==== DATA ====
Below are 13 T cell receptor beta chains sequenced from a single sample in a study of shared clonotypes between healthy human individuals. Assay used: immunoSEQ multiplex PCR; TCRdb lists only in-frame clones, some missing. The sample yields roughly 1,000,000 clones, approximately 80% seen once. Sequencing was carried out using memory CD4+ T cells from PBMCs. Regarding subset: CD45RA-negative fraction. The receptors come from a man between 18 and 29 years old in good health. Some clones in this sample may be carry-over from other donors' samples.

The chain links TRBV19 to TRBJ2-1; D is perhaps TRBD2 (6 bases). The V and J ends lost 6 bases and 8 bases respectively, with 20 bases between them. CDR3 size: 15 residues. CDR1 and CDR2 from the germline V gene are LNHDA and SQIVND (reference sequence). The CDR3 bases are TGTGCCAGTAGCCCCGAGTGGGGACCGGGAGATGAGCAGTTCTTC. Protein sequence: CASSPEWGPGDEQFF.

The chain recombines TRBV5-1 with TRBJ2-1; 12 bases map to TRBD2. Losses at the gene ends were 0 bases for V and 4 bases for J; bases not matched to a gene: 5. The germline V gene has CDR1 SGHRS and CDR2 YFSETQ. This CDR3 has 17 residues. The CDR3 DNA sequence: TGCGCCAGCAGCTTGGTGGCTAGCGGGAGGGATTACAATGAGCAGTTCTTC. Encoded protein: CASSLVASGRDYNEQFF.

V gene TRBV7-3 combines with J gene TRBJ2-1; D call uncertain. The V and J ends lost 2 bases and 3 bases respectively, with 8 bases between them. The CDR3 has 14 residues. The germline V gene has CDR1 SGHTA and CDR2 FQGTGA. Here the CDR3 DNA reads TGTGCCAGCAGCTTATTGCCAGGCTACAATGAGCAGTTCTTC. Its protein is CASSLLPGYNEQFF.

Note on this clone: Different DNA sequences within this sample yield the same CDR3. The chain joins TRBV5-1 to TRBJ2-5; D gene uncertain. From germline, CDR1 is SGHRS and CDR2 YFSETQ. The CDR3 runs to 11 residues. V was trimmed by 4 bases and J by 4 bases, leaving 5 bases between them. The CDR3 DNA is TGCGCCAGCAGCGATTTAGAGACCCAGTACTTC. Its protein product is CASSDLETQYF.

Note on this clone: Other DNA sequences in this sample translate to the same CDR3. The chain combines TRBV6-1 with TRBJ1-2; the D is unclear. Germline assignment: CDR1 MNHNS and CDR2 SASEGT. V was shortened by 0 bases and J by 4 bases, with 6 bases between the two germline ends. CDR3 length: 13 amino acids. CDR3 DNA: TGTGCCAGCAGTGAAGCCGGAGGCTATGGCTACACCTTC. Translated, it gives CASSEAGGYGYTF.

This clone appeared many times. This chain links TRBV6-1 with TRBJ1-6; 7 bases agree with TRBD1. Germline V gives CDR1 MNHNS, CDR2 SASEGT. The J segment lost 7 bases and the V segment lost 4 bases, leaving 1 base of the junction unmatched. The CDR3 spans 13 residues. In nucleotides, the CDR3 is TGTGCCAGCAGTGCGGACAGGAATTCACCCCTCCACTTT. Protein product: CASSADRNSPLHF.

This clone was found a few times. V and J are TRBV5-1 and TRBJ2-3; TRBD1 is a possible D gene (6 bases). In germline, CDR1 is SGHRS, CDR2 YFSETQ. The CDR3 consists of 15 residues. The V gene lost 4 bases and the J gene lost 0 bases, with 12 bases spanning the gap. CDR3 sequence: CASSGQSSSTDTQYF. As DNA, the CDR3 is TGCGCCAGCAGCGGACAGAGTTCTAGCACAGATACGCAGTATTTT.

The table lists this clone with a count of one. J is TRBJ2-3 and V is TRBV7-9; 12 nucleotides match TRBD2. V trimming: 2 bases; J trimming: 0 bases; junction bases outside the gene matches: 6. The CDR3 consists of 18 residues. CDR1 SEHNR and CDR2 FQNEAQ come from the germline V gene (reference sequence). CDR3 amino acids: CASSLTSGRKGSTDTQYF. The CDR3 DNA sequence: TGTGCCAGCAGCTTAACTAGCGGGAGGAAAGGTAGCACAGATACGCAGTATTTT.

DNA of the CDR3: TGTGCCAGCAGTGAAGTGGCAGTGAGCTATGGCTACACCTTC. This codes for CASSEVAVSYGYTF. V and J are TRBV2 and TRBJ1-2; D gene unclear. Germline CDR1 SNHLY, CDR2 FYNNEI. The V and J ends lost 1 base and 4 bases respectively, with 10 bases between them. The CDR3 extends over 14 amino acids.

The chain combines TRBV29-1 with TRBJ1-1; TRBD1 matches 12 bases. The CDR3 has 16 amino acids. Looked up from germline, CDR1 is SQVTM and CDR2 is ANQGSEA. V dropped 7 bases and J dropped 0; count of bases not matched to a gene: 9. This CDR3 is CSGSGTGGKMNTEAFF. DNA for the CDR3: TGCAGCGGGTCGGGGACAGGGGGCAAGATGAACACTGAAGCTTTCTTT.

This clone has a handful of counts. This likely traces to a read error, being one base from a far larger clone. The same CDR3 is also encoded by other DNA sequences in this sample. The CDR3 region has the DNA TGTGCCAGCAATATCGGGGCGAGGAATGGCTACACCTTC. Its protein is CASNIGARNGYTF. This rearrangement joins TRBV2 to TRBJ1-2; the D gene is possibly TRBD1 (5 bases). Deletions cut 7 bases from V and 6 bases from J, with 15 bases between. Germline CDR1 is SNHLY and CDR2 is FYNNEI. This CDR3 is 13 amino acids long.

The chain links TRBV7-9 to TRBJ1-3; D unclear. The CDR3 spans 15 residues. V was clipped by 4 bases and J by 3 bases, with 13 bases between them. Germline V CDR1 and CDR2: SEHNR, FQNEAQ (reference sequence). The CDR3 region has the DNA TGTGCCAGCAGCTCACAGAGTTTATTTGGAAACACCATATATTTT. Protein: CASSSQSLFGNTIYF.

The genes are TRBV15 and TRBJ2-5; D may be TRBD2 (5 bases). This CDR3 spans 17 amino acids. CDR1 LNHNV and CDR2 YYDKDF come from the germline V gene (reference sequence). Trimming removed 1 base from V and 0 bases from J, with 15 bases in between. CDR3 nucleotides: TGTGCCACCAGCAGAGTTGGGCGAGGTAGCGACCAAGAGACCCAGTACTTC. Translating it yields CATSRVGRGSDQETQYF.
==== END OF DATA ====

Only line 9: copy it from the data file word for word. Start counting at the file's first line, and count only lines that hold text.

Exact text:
The table lists this clone with a count of one. J is TRBJ2-3 and V is TRBV7-9; 12 nucleotides match TRBD2. V trimming: 2 bases; J trimming: 0 bases; junction bases outside the gene matches: 6. The CDR3 consists of 18 residues. CDR1 SEHNR and CDR2 FQNEAQ come from the germline V gene (reference sequence). CDR3 amino acids: CASSLTSGRKGSTDTQYF. The CDR3 DNA sequence: TGTGCCAGCAGCTTAACTAGCGGGAGGAAAGGTAGCACAGATACGCAGTATTTT.